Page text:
Tuesday, October 31, 2006

Alternative Lifestyles


One of the constraining aspects of Mormonism is that it seems to shut down alternative modes of living life. By "alternative lifestyles" I don't mean to refer to experimental sexual/social relationships like hippie compounds or anything. Rather, I am interested in the way that a true Mormon cannot choose to live a nomadic or solitary life. We must exist within communities. But our communities are not just any kind of community, they are local communities.


The reason that I have been thinking about this topic lately is because I have recently been interested in sailing. I had the chance to sail competitively on a modest yacht this summer and now dreams of owning a boat have taken over my life. Fortunately my spouse has caught the bug too and we have set a goal to some day sail around the world (or at least to Europe and back). But in the back of my mind I keep worrying about my callings at church as well as the lack of contact with LDS communities for potentially months at a time.

I imagine that cattle ranchers, corporate road warriors, and people who dream to live in a cabin deep in the wilderness face the similar problem of connecting their dreams or work obligations with the constraints of LDS community life. I suspect that sun-birds share a set of these problems since they can't hold a calling for more than 6 months. I know that I would be frustrated if I were staffing a ward full of sunbirds. Part of the problem is that one's membership in an LDS community is necessarily local. Even if I were to go to church every week in my travels around the world, I still wouldn't fully "belong" at any of the congregations I visited. Conceivably the internet may one day de-localize LDS community life, at least for a certain mobile portion of the membership, but I don't suspect this will happen anytime soon. Besides, half the reason for sailing around the world is to get away from any consistent set of surroundings, including ward members.

8 comments:

jared said...

Don't worry about any callings that you may have held. If you are not there someone else will make sure that things get done. My wife and I plan to someday have an RV and travel.

Many of the wards that the snowbirds (you called them sunbirds, I suppose them to be the same thing) have a policy that: if you want a calling for 6 months we will give you one, if you don't want one while your here thats fine too because we are just glad that you came.

Anonymous said...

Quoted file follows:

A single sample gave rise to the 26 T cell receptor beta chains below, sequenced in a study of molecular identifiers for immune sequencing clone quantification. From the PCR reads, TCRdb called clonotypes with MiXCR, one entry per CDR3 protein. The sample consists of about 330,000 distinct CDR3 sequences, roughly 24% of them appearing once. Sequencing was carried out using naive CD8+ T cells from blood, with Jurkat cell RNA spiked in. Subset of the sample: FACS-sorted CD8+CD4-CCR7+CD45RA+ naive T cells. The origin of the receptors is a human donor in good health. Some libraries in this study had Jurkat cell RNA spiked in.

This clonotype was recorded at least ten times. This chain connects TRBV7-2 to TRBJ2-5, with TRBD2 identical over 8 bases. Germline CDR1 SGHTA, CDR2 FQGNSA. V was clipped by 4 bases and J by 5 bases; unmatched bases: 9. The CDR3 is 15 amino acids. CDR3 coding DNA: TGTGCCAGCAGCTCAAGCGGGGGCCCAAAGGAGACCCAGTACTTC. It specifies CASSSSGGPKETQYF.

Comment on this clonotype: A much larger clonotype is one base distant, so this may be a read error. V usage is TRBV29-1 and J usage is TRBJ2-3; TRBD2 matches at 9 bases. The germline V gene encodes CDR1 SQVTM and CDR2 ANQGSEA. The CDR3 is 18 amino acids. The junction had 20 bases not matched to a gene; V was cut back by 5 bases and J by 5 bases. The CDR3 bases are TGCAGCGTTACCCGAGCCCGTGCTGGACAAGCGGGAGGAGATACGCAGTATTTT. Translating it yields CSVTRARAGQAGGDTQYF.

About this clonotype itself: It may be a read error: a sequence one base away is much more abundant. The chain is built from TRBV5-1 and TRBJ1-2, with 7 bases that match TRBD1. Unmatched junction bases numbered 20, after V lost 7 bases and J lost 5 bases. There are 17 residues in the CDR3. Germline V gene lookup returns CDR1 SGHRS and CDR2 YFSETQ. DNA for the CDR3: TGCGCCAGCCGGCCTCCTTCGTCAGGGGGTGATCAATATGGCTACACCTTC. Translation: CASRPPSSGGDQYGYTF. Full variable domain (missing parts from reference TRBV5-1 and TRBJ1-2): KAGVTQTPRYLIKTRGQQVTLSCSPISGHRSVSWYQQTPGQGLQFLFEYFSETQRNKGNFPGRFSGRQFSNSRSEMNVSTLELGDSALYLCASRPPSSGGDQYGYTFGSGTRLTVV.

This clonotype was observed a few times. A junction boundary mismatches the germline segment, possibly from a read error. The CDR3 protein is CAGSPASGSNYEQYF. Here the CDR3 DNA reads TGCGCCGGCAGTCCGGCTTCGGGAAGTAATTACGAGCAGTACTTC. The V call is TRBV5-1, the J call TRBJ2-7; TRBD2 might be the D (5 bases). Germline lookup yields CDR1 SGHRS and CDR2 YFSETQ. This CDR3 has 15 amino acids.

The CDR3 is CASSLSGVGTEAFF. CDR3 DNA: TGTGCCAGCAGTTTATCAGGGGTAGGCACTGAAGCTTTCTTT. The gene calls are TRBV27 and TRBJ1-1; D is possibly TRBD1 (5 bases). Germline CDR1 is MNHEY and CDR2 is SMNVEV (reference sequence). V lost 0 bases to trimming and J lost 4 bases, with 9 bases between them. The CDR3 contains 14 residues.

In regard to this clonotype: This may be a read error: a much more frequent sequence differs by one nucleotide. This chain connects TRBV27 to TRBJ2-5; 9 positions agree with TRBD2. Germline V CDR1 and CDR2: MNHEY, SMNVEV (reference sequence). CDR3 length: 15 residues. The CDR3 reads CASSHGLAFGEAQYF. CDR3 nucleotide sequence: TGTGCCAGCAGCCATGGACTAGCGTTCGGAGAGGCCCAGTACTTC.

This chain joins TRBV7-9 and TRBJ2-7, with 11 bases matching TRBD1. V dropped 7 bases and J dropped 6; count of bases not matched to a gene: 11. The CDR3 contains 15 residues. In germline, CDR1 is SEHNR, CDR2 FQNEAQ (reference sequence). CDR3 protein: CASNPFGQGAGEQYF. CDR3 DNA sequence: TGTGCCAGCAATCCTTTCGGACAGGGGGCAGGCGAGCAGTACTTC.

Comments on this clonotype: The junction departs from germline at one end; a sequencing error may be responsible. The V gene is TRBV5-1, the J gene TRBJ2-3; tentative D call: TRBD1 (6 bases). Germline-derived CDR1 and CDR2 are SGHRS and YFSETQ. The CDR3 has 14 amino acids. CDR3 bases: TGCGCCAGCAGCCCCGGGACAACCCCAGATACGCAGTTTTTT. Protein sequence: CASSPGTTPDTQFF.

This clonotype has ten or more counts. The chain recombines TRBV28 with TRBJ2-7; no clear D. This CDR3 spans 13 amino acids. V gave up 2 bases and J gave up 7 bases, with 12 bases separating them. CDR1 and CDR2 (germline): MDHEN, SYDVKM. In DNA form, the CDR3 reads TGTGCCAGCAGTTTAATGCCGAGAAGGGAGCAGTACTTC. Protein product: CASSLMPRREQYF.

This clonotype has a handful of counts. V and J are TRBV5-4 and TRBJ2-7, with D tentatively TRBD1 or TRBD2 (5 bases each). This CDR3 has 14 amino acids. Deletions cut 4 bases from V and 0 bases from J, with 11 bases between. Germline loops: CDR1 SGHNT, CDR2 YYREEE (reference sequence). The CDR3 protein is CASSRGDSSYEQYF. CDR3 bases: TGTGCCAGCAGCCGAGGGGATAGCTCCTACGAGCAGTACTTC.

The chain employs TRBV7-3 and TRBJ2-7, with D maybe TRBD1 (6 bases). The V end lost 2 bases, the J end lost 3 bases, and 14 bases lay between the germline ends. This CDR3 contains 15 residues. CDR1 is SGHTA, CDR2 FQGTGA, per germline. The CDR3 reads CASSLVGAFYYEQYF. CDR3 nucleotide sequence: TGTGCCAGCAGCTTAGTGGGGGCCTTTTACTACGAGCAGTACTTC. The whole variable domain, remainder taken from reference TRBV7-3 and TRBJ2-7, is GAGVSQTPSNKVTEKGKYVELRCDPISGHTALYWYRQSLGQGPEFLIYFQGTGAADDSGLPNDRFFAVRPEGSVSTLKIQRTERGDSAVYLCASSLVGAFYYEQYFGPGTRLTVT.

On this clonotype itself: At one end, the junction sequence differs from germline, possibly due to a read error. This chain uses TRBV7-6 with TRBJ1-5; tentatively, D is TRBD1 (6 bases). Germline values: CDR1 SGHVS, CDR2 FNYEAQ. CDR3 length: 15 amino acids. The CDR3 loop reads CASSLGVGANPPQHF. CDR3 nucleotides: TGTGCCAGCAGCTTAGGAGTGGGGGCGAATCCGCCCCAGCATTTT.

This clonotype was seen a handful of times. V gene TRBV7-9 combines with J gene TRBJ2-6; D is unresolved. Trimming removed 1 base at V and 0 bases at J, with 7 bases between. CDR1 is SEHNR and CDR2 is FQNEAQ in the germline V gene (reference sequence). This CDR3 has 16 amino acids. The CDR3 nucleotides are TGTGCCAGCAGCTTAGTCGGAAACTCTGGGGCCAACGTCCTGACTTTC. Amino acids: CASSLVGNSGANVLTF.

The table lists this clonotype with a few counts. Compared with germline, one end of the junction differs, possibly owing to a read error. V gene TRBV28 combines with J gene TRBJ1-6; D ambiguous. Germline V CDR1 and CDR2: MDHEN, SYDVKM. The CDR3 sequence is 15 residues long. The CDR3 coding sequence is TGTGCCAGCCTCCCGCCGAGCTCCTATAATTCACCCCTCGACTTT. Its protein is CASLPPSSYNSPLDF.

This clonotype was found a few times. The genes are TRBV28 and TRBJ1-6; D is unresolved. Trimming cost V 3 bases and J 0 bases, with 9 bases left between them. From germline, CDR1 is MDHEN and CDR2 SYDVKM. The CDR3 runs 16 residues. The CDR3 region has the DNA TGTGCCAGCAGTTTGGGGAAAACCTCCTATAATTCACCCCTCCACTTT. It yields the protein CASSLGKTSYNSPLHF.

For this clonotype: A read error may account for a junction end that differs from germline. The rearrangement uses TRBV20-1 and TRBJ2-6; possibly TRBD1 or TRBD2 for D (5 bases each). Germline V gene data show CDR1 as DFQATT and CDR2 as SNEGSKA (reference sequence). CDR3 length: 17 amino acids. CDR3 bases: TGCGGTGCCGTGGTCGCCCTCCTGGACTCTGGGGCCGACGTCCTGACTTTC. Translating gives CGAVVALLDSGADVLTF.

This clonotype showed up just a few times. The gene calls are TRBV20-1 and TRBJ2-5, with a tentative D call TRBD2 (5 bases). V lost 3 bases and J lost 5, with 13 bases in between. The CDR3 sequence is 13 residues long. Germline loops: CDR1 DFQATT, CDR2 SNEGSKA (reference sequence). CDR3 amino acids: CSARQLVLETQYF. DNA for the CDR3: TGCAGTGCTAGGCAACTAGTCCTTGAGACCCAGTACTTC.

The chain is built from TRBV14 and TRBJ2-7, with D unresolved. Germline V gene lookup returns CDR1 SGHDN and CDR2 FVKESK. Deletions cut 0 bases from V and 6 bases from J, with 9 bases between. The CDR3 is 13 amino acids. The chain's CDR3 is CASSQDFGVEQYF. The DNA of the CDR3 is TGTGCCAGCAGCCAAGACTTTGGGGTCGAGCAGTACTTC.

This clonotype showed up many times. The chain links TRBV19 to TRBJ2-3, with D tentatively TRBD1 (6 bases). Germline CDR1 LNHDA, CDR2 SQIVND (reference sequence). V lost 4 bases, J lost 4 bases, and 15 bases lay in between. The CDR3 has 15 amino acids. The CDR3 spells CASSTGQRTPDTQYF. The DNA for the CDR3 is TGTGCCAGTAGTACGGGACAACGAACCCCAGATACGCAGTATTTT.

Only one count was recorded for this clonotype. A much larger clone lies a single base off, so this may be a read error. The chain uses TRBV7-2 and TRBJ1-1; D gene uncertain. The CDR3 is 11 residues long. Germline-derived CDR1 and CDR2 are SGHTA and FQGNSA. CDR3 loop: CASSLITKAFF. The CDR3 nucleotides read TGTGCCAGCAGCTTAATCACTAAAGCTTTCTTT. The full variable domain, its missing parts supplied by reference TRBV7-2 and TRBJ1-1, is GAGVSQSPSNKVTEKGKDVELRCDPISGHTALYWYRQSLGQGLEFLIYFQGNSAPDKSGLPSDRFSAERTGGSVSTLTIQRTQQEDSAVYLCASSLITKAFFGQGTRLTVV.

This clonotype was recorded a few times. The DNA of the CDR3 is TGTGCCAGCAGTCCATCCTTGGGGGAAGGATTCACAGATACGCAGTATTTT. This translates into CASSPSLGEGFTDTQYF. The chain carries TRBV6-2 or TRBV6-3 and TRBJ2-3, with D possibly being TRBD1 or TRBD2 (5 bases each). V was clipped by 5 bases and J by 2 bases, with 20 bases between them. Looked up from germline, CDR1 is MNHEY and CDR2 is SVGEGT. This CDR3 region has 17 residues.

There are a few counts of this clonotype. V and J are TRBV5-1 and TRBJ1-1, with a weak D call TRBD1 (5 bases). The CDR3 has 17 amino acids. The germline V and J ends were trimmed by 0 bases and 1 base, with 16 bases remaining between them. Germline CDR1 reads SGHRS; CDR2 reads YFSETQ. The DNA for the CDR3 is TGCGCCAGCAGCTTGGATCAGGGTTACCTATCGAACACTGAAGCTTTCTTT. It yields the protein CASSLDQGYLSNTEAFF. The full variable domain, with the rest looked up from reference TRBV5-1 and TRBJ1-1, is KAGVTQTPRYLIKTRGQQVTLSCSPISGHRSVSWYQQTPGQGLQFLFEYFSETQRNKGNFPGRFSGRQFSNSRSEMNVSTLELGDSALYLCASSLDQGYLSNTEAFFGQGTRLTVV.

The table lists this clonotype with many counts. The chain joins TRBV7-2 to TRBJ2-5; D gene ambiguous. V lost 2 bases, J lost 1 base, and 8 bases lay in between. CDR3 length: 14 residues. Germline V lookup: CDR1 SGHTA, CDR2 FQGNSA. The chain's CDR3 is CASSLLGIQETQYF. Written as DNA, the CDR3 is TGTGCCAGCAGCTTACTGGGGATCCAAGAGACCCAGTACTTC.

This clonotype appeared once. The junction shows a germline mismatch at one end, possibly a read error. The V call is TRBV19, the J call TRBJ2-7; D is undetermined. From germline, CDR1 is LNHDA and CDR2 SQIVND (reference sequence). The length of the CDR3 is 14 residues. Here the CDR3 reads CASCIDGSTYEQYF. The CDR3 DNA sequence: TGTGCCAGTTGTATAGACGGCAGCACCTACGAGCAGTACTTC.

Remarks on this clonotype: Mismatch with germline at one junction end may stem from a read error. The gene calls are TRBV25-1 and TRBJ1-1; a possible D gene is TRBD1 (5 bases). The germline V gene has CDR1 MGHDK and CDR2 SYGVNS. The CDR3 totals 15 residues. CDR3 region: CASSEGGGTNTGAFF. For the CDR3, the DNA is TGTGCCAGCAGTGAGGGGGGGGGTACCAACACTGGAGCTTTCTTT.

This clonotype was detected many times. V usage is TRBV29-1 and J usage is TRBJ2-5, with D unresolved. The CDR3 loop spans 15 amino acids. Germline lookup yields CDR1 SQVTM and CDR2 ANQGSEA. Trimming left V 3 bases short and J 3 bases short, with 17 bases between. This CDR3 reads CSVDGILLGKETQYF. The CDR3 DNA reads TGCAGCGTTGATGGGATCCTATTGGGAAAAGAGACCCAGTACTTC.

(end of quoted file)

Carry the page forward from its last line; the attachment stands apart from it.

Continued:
I would LOVE to get into sailing!

I don't think you extended vacation plans are that strange. People move, have jobs that require travel, go on missions. Our day-to-day serving in callings is probably not as important as we think they are.

diahman said...

Does any one know if work has been done on a "hermitage" tradition in Mormonism? Is there even anyone in Church history to set the precedent?

One of the issues Buddhism has faced is how to incorporate social initiative into a theology that fundamentally asserts this world as illusionary. Buddhist scholars responded by articulating an "engaged Buddhism".

As Mormons, we find ourselves in quite another predicament--our tradition demands that we be "engaged".

I think the issue TrailerTrash is raising is, how do we navigate the tensions between self and community?

In almost everyone there's a desire to in some respects, leave society and retire to the ocean, mountains, woods, etc. How should we deal with this desire? Take short vacations? A summer trip?

Would there be anything wrong with me leaving permanently?

Anonymous said...

I've thought about the same things. It's almost as though a person that wants to not have to live in the same place all the time is shirking responsibility, as we know that everyone is expected to have a calling/be a home or visiting teacher/attend and support Church functions, etc. There is also the unspoken expectation that if you have a position of more responsibility, you won't move out of the ward. I actually once knew a bishop that did that. I unfortunately never learned the details, and it happened years ago when I was a teenager and didn't really understand the significance of such a move. I also don't know if that had anything to do--and I'm not making this up--with him developing brain cancer and dying within a few short years. I've always wondered about that.

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